Article 59 of the Convention provides that where the parties to a treaty conclude another treaty relating to the same subject matter, then the earlier treaty will be deemed to have been terminated where it appears that the matter is to be governed by the later agreement or where the provisions of the later treaty are so incompatible with those of the earlier treaty that the two treaties are not capable of being applied at the same time.

Termination or suspension as a consequence of breach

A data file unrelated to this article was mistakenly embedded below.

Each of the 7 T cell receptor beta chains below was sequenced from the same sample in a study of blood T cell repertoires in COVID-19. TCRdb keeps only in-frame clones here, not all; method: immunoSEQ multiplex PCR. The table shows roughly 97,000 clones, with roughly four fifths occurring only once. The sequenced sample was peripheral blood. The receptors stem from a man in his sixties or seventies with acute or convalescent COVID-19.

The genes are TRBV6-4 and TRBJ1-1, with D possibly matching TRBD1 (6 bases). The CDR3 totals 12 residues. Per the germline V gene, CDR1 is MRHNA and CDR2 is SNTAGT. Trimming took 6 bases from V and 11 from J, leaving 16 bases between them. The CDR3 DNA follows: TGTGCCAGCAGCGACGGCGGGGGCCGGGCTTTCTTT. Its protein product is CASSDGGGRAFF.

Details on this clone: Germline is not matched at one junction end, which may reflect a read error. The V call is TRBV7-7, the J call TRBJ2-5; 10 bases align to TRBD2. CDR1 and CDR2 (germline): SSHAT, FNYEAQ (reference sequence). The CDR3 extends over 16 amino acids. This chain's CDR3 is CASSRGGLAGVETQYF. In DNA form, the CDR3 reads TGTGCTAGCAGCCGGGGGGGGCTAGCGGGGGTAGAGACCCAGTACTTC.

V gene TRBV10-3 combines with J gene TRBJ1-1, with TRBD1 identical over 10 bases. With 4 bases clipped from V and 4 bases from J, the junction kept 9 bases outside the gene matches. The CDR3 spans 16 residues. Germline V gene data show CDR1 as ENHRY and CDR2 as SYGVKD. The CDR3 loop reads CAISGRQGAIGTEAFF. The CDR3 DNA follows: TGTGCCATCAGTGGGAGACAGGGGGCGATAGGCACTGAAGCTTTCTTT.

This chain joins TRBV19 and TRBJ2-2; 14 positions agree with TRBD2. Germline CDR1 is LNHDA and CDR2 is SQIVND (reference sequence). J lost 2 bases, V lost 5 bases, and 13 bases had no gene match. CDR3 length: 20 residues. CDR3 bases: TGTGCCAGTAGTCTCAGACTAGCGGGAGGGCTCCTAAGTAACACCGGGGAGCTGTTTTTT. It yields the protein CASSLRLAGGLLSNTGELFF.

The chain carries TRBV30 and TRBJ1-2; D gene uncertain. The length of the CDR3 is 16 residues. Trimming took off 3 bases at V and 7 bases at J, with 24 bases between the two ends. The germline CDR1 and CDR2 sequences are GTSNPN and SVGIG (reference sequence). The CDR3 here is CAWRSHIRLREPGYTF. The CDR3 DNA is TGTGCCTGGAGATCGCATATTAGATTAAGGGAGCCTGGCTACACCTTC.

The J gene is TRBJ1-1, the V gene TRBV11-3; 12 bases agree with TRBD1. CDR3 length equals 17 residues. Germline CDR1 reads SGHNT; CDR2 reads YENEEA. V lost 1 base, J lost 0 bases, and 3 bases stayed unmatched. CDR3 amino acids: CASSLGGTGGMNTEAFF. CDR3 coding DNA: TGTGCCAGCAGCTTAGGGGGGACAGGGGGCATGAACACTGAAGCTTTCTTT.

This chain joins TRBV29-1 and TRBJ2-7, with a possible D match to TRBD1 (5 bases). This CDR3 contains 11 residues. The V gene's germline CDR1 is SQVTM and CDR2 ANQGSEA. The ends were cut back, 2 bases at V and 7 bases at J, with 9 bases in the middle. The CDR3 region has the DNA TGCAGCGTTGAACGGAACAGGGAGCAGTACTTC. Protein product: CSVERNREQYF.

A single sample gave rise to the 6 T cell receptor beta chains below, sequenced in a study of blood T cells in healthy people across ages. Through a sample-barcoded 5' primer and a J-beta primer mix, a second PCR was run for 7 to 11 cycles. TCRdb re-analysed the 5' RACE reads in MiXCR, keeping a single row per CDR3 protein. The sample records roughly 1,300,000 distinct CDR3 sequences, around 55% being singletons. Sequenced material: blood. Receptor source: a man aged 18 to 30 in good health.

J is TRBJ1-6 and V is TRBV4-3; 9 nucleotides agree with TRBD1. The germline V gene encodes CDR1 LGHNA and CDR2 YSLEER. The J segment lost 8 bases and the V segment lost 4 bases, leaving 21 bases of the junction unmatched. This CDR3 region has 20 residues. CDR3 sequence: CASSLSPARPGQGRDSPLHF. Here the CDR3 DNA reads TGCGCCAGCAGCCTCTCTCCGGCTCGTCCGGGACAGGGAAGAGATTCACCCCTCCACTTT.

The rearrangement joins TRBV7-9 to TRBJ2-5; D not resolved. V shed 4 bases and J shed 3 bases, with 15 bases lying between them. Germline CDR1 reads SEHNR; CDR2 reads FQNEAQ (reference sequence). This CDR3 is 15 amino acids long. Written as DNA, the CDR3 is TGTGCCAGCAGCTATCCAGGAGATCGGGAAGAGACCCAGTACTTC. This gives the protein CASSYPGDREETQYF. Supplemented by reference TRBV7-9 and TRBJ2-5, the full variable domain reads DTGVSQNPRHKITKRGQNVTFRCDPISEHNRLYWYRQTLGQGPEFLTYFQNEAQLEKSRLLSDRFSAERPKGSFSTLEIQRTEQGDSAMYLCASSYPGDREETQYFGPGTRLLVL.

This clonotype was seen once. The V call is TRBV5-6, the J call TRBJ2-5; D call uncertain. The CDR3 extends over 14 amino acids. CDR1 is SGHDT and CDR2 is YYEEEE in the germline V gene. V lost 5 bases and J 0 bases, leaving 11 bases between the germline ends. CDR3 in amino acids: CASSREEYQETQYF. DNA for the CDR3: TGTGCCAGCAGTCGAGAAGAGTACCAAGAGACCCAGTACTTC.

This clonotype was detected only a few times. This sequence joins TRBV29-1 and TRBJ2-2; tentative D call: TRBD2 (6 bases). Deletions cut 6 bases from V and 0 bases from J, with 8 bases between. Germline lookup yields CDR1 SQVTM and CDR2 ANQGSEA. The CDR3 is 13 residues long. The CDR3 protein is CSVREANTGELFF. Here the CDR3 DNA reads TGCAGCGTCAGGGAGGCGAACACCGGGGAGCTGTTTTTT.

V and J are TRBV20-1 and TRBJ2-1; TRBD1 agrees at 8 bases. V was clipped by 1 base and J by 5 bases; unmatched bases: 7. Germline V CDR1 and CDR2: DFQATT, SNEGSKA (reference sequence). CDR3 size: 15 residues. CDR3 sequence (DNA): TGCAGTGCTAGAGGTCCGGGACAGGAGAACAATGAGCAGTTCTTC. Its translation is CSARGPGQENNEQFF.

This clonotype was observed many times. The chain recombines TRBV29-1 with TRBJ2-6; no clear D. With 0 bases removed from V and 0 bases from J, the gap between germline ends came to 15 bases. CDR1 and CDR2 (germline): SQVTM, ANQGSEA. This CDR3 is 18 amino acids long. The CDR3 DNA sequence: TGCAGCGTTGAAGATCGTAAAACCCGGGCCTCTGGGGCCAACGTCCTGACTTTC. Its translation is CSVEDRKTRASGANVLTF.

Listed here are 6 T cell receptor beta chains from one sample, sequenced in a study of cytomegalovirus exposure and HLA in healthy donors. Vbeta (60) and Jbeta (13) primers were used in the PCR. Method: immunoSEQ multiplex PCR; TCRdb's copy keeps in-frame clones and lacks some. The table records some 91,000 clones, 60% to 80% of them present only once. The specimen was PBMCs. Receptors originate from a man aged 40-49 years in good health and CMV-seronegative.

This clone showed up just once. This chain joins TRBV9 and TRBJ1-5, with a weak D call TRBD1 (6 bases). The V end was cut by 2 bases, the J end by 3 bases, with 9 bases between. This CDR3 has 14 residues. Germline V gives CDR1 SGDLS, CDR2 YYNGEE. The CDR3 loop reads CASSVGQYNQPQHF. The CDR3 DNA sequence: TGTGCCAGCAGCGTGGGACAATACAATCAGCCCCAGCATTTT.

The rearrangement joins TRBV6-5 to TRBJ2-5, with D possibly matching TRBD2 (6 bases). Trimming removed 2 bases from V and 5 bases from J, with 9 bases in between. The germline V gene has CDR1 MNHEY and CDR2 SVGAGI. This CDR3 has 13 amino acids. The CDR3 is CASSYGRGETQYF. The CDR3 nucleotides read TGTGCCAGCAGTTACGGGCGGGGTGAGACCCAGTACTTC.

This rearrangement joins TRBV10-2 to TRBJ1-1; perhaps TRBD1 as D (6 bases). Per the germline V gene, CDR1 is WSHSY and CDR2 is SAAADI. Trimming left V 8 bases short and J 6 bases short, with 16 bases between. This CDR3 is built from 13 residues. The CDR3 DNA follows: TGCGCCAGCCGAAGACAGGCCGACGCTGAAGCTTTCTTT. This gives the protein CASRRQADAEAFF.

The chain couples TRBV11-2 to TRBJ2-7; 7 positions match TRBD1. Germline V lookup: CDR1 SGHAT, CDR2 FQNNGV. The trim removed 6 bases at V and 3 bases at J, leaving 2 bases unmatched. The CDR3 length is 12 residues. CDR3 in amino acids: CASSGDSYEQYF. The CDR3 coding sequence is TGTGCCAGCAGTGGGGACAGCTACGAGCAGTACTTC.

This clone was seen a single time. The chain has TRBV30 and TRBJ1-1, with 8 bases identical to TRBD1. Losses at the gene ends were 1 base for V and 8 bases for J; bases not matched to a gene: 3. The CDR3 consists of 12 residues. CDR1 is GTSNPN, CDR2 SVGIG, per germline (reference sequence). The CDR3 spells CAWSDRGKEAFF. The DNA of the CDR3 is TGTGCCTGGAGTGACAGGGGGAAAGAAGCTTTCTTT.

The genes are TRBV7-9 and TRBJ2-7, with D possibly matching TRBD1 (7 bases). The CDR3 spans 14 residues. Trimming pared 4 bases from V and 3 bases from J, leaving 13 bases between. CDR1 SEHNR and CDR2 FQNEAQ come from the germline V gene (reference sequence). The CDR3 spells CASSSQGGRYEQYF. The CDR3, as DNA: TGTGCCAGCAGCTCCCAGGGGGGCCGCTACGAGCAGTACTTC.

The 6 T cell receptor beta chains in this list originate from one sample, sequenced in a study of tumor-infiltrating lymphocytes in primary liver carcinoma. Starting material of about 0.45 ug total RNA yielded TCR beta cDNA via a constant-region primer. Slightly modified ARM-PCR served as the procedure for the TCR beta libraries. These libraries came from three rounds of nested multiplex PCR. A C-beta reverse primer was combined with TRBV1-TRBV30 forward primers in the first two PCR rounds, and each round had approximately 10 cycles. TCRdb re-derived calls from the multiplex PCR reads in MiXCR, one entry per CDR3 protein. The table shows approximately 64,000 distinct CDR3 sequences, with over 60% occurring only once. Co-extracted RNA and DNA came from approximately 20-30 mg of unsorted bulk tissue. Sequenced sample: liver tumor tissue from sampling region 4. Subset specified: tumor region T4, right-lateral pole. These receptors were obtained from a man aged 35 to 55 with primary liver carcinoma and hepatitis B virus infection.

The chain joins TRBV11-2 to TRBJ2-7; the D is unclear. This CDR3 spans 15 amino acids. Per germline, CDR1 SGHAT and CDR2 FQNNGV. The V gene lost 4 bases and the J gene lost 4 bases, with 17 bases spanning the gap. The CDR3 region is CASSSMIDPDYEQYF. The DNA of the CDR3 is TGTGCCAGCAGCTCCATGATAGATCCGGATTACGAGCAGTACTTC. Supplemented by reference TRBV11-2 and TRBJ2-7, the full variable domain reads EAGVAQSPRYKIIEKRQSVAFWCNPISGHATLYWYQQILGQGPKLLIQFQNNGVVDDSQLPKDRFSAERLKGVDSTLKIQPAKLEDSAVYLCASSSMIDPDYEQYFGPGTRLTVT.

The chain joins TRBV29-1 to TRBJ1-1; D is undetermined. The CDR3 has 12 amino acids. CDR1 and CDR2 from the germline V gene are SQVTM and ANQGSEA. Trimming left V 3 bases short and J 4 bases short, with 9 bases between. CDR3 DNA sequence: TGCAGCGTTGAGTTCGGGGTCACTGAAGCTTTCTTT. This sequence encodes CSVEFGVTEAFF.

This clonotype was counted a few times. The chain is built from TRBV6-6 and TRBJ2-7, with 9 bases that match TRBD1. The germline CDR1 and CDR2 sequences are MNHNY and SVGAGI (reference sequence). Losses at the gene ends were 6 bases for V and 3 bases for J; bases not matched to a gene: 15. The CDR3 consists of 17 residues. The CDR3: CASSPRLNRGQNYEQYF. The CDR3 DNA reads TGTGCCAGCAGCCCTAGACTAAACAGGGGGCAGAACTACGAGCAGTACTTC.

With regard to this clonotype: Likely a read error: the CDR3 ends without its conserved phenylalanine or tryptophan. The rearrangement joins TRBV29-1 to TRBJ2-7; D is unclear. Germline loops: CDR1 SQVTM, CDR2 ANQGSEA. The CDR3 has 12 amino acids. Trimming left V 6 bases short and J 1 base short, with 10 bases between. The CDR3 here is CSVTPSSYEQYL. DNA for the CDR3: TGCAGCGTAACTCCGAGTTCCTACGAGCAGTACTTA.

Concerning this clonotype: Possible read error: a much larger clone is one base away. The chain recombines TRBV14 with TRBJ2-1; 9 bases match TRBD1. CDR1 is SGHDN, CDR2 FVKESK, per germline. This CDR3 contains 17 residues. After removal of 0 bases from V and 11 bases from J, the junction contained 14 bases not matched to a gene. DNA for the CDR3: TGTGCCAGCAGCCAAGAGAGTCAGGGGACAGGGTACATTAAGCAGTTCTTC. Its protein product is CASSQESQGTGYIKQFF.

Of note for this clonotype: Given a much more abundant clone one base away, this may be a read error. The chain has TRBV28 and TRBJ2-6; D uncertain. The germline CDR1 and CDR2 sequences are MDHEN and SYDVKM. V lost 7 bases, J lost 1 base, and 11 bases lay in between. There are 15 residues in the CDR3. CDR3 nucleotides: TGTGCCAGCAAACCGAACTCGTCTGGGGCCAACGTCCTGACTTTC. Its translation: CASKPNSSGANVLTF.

An obvious corollary to the breach of a treaty is that the party adversely affected by the breach is entitled to terminate the treaty. However, this right as in the case of a breach of contract may be waived by the party affected. Where a breach occurs in a bilateral treaty, the aggrieved state may consider the breach as a ground for terminating the treaty or suspending its operation wholly or in part.[1] Where a material breach occurs in a multilateral treaty the breach entitles the other parties by unanimous agreement to suspend the operation of the treaty in whole or in part or to terminate it either in the relations between themselves and the defaulting state or as between all the parties. Secondly, where a party is specially affected by the breach, it is entitled to invoke it as a ground for suspending the operation of the treaty in whole or in part in the relations between itself and the defaulting state. Article 60 (3) states that a material breach of a treaty consists in either a repudiation of the treaty not sanctioned by the Convention or the violation of a provision essential to the accomplishment of the object or purpose of the treaty. The latter portion of sub-clause 3 was applied in the Rainbow Warrior Case[2] where pursuant to an agreement between New Zealand and France (concluded in the form of exchange of letters) of 9 July 1986, France was under an obligation to keep two of its agents, guilty of bombing the Greenpeace ship the Rainbow Warrior in July 1985, on the French military facility island of Hao for a minimum period of three years was held to have constituted the object or purpose of the above agreement. France permitted the agents to leave the island (for medical reasons) before the expiry of the three-year period.